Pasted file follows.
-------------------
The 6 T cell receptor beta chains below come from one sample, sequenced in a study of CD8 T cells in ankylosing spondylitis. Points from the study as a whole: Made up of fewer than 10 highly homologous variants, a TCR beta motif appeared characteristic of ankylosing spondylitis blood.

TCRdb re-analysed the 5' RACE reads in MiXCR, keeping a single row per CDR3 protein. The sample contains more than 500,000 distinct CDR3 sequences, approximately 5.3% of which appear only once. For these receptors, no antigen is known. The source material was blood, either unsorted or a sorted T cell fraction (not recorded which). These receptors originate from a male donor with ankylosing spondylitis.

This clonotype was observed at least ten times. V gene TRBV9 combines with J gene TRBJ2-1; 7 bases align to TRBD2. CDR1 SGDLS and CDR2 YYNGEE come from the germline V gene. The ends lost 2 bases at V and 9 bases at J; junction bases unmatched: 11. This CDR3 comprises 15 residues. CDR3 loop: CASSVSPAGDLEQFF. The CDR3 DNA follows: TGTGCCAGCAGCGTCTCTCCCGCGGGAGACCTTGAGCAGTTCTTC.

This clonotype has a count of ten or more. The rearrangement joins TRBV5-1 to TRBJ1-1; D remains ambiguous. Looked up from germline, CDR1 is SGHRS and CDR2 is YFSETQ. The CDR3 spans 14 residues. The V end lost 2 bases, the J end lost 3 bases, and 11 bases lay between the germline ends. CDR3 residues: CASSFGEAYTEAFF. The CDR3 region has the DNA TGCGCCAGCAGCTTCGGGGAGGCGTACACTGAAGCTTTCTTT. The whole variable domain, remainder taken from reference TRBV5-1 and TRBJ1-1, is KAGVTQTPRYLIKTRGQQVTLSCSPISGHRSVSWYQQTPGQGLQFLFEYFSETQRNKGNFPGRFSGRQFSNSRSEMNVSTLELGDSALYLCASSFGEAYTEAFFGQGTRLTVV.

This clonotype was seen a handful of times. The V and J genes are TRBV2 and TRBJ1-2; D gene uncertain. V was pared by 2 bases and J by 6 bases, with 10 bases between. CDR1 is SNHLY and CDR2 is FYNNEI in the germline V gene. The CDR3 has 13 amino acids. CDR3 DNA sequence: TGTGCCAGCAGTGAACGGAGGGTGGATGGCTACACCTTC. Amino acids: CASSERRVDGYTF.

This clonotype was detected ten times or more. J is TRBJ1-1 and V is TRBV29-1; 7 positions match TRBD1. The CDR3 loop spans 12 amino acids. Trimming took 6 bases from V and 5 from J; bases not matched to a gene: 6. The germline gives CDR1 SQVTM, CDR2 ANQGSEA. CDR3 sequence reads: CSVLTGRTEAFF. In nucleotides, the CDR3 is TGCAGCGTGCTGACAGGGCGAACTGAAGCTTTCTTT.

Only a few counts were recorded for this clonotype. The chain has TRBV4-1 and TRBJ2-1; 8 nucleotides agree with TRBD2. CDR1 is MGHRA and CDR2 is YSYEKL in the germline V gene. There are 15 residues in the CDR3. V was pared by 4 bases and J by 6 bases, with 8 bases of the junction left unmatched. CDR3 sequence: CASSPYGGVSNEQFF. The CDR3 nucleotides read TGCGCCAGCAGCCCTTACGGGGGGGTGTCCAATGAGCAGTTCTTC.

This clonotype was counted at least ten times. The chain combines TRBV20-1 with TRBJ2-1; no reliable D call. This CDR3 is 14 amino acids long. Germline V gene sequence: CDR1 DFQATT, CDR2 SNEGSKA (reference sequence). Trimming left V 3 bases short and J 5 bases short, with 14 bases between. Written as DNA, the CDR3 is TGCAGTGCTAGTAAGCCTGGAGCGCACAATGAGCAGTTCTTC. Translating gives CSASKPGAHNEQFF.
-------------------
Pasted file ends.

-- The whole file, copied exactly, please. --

The 6 T cell receptor beta chains below come from one sample, sequenced in a study of CD8 T cells in ankylosing spondylitis. Points from the study as a whole: Made up of fewer than 10 highly homologous variants, a TCR beta motif appeared characteristic of ankylosing spondylitis blood.

TCRdb re-analysed the 5' RACE reads in MiXCR, keeping a single row per CDR3 protein. The sample contains more than 500,000 distinct CDR3 sequences, approximately 5.3% of which appear only once. For these receptors, no antigen is known. The source material was blood, either unsorted or a sorted T cell fraction (not recorded which). These receptors originate from a male donor with ankylosing spondylitis.

This clonotype was observed at least ten times. V gene TRBV9 combines with J gene TRBJ2-1; 7 bases align to TRBD2. CDR1 SGDLS and CDR2 YYNGEE come from the germline V gene. The ends lost 2 bases at V and 9 bases at J; junction bases unmatched: 11. This CDR3 comprises 15 residues. CDR3 loop: CASSVSPAGDLEQFF. The CDR3 DNA follows: TGTGCCAGCAGCGTCTCTCCCGCGGGAGACCTTGAGCAGTTCTTC.

This clonotype has a count of ten or more. The rearrangement joins TRBV5-1 to TRBJ1-1; D remains ambiguous. Looked up from germline, CDR1 is SGHRS and CDR2 is YFSETQ. The CDR3 spans 14 residues. The V end lost 2 bases, the J end lost 3 bases, and 11 bases lay between the germline ends. CDR3 residues: CASSFGEAYTEAFF. The CDR3 region has the DNA TGCGCCAGCAGCTTCGGGGAGGCGTACACTGAAGCTTTCTTT. The whole variable domain, remainder taken from reference TRBV5-1 and TRBJ1-1, is KAGVTQTPRYLIKTRGQQVTLSCSPISGHRSVSWYQQTPGQGLQFLFEYFSETQRNKGNFPGRFSGRQFSNSRSEMNVSTLELGDSALYLCASSFGEAYTEAFFGQGTRLTVV.

This clonotype was seen a handful of times. The V and J genes are TRBV2 and TRBJ1-2; D gene uncertain. V was pared by 2 bases and J by 6 bases, with 10 bases between. CDR1 is SNHLY and CDR2 is FYNNEI in the germline V gene. The CDR3 has 13 amino acids. CDR3 DNA sequence: TGTGCCAGCAGTGAACGGAGGGTGGATGGCTACACCTTC. Amino acids: CASSERRVDGYTF.

This clonotype was detected ten times or more. J is TRBJ1-1 and V is TRBV29-1; 7 positions match TRBD1. The CDR3 loop spans 12 amino acids. Trimming took 6 bases from V and 5 from J; bases not matched to a gene: 6. The germline gives CDR1 SQVTM, CDR2 ANQGSEA. CDR3 sequence reads: CSVLTGRTEAFF. In nucleotides, the CDR3 is TGCAGCGTGCTGACAGGGCGAACTGAAGCTTTCTTT.

Only a few counts were recorded for this clonotype. The chain has TRBV4-1 and TRBJ2-1; 8 nucleotides agree with TRBD2. CDR1 is MGHRA and CDR2 is YSYEKL in the germline V gene. There are 15 residues in the CDR3. V was pared by 4 bases and J by 6 bases, with 8 bases of the junction left unmatched. CDR3 sequence: CASSPYGGVSNEQFF. The CDR3 nucleotides read TGCGCCAGCAGCCCTTACGGGGGGGTGTCCAATGAGCAGTTCTTC.

This clonotype was counted at least ten times. The chain combines TRBV20-1 with TRBJ2-1; no reliable D call. This CDR3 is 14 amino acids long. Germline V gene sequence: CDR1 DFQATT, CDR2 SNEGSKA (reference sequence). Trimming left V 3 bases short and J 5 bases short, with 14 bases between. Written as DNA, the CDR3 is TGCAGTGCTAGTAAGCCTGGAGCGCACAATGAGCAGTTCTTC. Translating gives CSASKPGAHNEQFF.